• Finally, any DeC method can be interpreted as a RK scheme [christlieb2010integral]. The main difference between RK and DeC is that the latter gives a general approach to the time discretization and does not require a specification of the coefficients for every order of accuracy.

4 Relation between DeC and ADER

What we see up to now was a repetition of the DeC and ADER approaches. Both are based on an iterative procedure and mainly the foundation is given by the same fixed–point iteration method. In the following, we point out the relation between these two methods, namely, we show how ADER can be expressed as DeC and vice versa. This relation can be used to prove a new theoretical result for the ADER algorithm. The number of iterations needed to the Picard process can be chosen equal to the accuracy order we aim to reach. This result can be used in a general setting, providing few hypotheses on the operators, extending the result of [hjackson2017].

4.1 ADER as DeC

First, we start to show how the modern ADER can be put into the DeC framework which we have described in section 3. Therefore, let us rewrite the operator from section 2. It is given in equation (7) and (12). It is

where is the previously defined invertible mass matrix. For the DeC algorithm 34, we need further an low–order explicit operator. For the ADER, we choose the same low order operator of the DeC, namely,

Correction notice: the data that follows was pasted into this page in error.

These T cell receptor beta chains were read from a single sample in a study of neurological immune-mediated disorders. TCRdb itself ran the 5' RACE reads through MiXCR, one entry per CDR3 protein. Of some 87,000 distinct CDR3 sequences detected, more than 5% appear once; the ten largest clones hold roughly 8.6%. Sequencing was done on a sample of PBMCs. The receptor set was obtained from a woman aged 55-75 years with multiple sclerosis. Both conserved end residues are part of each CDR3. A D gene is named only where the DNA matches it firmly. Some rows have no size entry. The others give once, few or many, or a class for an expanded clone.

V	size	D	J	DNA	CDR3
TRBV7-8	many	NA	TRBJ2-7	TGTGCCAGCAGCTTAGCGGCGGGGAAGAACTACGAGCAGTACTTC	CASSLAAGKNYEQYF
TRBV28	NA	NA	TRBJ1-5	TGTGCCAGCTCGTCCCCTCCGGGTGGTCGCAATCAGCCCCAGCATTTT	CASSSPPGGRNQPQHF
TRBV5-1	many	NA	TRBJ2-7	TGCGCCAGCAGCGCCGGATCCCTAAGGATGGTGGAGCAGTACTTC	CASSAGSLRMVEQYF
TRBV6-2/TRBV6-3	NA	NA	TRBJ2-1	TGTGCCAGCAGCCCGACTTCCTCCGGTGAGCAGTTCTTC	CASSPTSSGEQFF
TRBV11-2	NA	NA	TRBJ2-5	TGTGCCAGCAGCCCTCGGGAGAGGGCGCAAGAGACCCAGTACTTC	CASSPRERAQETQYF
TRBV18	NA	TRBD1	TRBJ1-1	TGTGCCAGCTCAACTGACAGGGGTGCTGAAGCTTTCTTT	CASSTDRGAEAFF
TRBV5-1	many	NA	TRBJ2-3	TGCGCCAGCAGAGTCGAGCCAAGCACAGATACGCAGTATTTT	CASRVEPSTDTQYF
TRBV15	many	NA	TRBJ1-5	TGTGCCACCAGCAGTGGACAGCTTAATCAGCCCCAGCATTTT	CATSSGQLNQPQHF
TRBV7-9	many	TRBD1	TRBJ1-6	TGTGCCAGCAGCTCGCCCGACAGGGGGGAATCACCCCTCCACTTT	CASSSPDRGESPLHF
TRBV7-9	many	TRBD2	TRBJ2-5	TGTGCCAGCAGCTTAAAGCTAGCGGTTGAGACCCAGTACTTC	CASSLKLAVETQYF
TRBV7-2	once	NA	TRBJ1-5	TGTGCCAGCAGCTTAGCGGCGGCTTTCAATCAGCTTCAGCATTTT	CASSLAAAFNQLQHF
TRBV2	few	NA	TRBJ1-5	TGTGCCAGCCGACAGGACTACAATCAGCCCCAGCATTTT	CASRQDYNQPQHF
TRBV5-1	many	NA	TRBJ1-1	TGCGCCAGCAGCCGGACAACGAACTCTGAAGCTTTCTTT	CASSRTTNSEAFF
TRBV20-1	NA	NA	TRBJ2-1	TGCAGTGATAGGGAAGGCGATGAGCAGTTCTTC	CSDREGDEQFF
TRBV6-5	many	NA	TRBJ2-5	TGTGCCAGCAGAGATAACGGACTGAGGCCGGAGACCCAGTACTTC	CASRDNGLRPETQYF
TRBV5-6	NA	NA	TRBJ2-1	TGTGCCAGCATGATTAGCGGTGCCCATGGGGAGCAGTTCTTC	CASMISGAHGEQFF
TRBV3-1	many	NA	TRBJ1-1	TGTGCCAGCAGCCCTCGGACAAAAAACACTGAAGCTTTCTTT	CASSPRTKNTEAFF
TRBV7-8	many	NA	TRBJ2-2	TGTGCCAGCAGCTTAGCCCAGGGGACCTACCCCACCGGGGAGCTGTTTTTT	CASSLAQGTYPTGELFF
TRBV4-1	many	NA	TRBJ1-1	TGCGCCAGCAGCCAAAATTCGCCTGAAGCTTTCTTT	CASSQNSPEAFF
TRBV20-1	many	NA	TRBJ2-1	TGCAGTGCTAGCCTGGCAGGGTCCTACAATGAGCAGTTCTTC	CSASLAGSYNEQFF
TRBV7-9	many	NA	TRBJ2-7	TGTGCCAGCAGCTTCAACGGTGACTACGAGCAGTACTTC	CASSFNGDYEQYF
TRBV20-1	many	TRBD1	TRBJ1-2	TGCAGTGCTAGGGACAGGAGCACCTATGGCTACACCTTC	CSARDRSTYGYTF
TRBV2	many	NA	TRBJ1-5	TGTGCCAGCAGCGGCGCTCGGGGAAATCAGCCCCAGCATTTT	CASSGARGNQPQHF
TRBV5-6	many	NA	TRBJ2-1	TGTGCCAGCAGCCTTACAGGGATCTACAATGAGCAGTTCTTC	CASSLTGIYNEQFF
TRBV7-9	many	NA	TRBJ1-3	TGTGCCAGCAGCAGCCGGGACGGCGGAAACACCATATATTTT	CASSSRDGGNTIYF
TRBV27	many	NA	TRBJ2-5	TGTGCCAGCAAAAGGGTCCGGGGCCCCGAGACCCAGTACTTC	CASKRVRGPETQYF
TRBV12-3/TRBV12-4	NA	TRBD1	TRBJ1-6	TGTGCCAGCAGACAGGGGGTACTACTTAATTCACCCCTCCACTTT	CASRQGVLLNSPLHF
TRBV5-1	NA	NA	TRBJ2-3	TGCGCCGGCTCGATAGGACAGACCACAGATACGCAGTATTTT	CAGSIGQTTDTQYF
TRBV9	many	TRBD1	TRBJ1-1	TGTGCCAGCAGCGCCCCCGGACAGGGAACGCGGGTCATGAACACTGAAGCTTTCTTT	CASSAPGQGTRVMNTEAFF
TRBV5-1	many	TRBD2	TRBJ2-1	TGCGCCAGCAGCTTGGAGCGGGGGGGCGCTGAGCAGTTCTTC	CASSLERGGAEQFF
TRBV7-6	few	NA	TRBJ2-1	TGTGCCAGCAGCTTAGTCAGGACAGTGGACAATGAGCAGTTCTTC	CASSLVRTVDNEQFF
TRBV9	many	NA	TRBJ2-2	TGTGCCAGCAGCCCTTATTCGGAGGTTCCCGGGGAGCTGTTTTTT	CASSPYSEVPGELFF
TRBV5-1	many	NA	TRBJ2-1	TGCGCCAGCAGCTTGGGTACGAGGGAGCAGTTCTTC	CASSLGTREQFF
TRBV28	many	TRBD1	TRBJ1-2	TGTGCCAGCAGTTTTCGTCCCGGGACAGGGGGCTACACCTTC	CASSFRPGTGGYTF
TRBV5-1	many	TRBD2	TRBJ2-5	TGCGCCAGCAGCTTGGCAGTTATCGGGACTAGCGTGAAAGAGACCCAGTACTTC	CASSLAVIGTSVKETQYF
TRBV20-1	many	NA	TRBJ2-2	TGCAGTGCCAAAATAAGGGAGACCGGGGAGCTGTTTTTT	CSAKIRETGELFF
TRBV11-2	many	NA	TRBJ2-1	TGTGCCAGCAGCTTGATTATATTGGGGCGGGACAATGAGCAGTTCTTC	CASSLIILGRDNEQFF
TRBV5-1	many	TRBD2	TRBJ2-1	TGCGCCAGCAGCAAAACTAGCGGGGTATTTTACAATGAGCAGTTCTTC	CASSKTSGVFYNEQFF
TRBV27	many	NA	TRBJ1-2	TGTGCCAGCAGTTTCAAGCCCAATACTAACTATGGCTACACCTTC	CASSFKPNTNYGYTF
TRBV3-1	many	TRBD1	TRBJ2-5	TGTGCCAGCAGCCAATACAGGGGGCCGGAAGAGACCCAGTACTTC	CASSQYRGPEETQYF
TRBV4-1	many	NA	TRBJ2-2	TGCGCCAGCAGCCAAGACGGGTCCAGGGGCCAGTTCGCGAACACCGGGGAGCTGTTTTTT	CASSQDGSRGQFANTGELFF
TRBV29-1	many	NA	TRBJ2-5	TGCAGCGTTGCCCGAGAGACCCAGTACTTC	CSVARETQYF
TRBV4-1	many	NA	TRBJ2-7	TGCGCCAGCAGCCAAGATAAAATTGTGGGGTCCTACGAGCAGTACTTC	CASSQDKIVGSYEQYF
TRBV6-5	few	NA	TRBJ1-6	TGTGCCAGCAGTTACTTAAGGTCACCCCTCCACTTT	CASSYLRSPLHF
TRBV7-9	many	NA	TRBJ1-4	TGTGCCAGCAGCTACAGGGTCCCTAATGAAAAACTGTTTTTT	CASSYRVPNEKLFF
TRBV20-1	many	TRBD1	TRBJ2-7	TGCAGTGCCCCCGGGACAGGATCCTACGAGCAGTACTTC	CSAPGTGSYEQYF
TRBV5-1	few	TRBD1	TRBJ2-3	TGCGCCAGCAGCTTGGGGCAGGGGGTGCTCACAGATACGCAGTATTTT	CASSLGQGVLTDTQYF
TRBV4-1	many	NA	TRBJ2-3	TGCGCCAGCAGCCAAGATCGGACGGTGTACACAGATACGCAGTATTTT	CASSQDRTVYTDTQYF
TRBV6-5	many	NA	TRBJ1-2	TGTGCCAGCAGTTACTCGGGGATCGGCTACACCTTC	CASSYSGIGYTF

(35)

Actually, we have to mention that this operator is not really unique and can be defined in different ways, since all the information is already included in the operator for the ADER–DeC approach (see remark 4.1). Nevertheless, the choice of (35) is useful for the hypotheses of the proposition 3.1, because, in this way, the difference of the two operators will be Lipschitz continuous.

Then, we obtain the ADER-DeC algorithm:

defining , . Hence, we can explicitly write it as

which is nothing more than the discrete fixed–point problem in equation (12).

Remark 4.1.

The operator already comprises the information needed in the fixed–point iteration. Nevertheless, the operator serves us to easily prove the convergence up to the required order of accuracy of the process. Finally, we like to mention that one can also define the operators as

(36)

and obtain an analog result. We use this expression when demonstrating the accuracy property in subsection 4.3.

4.2 DeC as ADER

Here, we will show that the DeC scheme can be derived from the ADER method. The essential difference is the choice of appropriate basis functions. This is mainly related to the definition of the operator in the DeC framework. If we rewrite (29)

and focus on the -th line, which reads

we can rewrite the operator in the following form

(37)

where

is the characteristic function in the interval

, i. e.,

(38)

Therefore, we can actually include the integration also for the first two terms of equation (37), resulting in

(39)
(40)

where are the chosen test functions.

If we compare (40) with the beginning ADER formulation (5) and (6), we notice that they differ just in the choice of the test functions. If for the ADER approach we chose test functions to be the basis functions, in the DeC method we considered different test functions.

Inserting this in the DeC algorithm, we obtain